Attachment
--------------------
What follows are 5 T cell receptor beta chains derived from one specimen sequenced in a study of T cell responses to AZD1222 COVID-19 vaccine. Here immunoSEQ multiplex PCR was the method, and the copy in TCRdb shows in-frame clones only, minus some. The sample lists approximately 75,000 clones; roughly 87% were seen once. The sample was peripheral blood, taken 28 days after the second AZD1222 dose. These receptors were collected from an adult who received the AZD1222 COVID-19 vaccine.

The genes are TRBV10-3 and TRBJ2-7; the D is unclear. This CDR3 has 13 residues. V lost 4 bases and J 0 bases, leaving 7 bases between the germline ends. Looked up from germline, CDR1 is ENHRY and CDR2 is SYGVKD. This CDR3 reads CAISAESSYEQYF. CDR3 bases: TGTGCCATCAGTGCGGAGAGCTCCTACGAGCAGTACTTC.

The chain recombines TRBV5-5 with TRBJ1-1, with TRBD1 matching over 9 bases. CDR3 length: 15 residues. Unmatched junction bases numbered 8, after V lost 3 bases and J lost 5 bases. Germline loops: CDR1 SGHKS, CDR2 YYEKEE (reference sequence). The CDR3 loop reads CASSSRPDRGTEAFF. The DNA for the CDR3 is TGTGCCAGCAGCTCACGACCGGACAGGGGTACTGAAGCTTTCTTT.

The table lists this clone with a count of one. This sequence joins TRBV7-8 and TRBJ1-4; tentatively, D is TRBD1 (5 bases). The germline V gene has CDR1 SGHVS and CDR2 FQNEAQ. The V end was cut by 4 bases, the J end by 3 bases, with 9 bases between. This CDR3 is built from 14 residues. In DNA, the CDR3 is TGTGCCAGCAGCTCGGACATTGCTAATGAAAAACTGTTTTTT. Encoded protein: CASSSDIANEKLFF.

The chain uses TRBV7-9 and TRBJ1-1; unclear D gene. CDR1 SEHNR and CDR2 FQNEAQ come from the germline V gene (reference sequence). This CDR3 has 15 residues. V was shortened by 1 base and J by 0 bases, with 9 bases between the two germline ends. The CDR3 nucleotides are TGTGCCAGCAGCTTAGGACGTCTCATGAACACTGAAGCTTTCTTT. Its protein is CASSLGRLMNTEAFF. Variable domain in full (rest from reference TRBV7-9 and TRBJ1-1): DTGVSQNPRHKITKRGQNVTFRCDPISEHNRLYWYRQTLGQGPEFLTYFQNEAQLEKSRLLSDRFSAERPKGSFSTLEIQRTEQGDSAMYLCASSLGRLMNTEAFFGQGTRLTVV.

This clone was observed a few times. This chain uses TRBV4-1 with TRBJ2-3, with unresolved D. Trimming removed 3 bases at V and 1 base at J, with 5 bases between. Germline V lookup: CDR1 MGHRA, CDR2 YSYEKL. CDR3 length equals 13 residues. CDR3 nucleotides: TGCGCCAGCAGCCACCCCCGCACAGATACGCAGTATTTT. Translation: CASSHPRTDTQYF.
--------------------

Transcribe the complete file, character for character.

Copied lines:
What follows are 5 T cell receptor beta chains derived from one specimen sequenced in a study of T cell responses to AZD1222 COVID-19 vaccine. Here immunoSEQ multiplex PCR was the method, and the copy in TCRdb shows in-frame clones only, minus some. The sample lists approximately 75,000 clones; roughly 87% were seen once. The sample was peripheral blood, taken 28 days after the second AZD1222 dose. These receptors were collected from an adult who received the AZD1222 COVID-19 vaccine.

The genes are TRBV10-3 and TRBJ2-7; the D is unclear. This CDR3 has 13 residues. V lost 4 bases and J 0 bases, leaving 7 bases between the germline ends. Looked up from germline, CDR1 is ENHRY and CDR2 is SYGVKD. This CDR3 reads CAISAESSYEQYF. CDR3 bases: TGTGCCATCAGTGCGGAGAGCTCCTACGAGCAGTACTTC.

The chain recombines TRBV5-5 with TRBJ1-1, with TRBD1 matching over 9 bases. CDR3 length: 15 residues. Unmatched junction bases numbered 8, after V lost 3 bases and J lost 5 bases. Germline loops: CDR1 SGHKS, CDR2 YYEKEE (reference sequence). The CDR3 loop reads CASSSRPDRGTEAFF. The DNA for the CDR3 is TGTGCCAGCAGCTCACGACCGGACAGGGGTACTGAAGCTTTCTTT.

The table lists this clone with a count of one. This sequence joins TRBV7-8 and TRBJ1-4; tentatively, D is TRBD1 (5 bases). The germline V gene has CDR1 SGHVS and CDR2 FQNEAQ. The V end was cut by 4 bases, the J end by 3 bases, with 9 bases between. This CDR3 is built from 14 residues. In DNA, the CDR3 is TGTGCCAGCAGCTCGGACATTGCTAATGAAAAACTGTTTTTT. Encoded protein: CASSSDIANEKLFF.

The chain uses TRBV7-9 and TRBJ1-1; unclear D gene. CDR1 SEHNR and CDR2 FQNEAQ come from the germline V gene (reference sequence). This CDR3 has 15 residues. V was shortened by 1 base and J by 0 bases, with 9 bases between the two germline ends. The CDR3 nucleotides are TGTGCCAGCAGCTTAGGACGTCTCATGAACACTGAAGCTTTCTTT. Its protein is CASSLGRLMNTEAFF. Variable domain in full (rest from reference TRBV7-9 and TRBJ1-1): DTGVSQNPRHKITKRGQNVTFRCDPISEHNRLYWYRQTLGQGPEFLTYFQNEAQLEKSRLLSDRFSAERPKGSFSTLEIQRTEQGDSAMYLCASSLGRLMNTEAFFGQGTRLTVV.

This clone was observed a few times. This chain uses TRBV4-1 with TRBJ2-3, with unresolved D. Trimming removed 3 bases at V and 1 base at J, with 5 bases between. Germline V lookup: CDR1 MGHRA, CDR2 YSYEKL. CDR3 length equals 13 residues. CDR3 nucleotides: TGCGCCAGCAGCCACCCCCGCACAGATACGCAGTATTTT. Translation: CASSHPRTDTQYF.